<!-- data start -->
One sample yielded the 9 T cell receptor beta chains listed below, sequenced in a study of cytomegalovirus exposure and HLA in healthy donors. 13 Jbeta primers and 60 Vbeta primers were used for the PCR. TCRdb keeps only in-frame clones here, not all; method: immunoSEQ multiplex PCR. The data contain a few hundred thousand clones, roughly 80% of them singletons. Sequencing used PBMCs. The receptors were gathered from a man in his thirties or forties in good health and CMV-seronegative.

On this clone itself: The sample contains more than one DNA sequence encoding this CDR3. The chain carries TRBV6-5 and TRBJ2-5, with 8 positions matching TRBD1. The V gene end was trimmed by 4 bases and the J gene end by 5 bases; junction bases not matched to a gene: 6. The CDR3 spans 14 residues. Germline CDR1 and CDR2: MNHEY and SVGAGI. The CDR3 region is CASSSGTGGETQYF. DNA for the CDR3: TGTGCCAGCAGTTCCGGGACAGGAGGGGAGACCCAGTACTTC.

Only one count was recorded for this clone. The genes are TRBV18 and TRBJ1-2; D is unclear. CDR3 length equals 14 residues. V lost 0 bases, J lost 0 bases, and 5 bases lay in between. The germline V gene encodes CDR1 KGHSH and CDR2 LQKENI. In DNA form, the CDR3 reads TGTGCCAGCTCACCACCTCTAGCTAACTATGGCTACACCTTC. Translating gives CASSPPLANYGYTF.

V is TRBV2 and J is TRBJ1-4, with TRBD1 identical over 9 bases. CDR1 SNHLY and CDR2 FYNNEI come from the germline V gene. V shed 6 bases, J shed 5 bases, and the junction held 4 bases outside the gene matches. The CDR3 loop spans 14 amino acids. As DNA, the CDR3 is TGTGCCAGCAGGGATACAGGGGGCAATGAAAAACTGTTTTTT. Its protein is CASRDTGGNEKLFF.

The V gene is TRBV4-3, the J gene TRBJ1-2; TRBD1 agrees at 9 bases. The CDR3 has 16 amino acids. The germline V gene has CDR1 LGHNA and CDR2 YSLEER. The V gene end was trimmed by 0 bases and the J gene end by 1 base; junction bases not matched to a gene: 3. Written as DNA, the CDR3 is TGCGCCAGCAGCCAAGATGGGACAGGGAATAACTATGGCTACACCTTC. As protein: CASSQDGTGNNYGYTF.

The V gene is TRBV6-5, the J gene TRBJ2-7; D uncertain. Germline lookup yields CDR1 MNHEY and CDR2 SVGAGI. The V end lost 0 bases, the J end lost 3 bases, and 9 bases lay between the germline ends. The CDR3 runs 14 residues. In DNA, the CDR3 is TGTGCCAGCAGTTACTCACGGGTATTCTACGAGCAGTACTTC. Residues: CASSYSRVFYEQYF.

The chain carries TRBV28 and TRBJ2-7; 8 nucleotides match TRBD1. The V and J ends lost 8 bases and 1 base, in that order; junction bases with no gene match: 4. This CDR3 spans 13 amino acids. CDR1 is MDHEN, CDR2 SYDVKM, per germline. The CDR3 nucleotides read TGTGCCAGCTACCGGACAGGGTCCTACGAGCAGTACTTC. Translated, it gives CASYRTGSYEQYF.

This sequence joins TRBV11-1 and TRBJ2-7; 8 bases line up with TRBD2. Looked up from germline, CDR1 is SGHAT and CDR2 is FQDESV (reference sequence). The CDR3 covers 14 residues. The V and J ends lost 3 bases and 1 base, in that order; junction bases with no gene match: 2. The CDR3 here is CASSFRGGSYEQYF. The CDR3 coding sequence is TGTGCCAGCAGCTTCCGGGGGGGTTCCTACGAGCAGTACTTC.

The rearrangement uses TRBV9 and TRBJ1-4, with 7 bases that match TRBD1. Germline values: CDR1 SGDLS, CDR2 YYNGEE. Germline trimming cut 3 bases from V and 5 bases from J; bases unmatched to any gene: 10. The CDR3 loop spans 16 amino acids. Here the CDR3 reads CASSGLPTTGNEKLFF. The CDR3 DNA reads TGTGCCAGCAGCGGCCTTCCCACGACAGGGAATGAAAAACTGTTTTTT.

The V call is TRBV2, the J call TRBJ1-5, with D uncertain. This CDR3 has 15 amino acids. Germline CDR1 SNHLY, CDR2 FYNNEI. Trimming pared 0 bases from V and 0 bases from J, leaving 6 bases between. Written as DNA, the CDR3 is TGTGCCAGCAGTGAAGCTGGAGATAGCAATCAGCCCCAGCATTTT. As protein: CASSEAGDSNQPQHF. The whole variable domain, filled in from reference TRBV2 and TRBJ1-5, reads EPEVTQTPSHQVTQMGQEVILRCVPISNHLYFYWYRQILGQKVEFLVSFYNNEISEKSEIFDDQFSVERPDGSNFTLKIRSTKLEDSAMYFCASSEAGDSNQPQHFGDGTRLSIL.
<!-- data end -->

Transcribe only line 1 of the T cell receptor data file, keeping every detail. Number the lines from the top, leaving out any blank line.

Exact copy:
One sample yielded the 9 T cell receptor beta chains listed below, sequenced in a study of cytomegalovirus exposure and HLA in healthy donors. 13 Jbeta primers and 60 Vbeta primers were used for the PCR. TCRdb keeps only in-frame clones here, not all; method: immunoSEQ multiplex PCR. The data contain a few hundred thousand clones, roughly 80% of them singletons. Sequencing used PBMCs. The receptors were gathered from a man in his thirties or forties in good health and CMV-seronegative.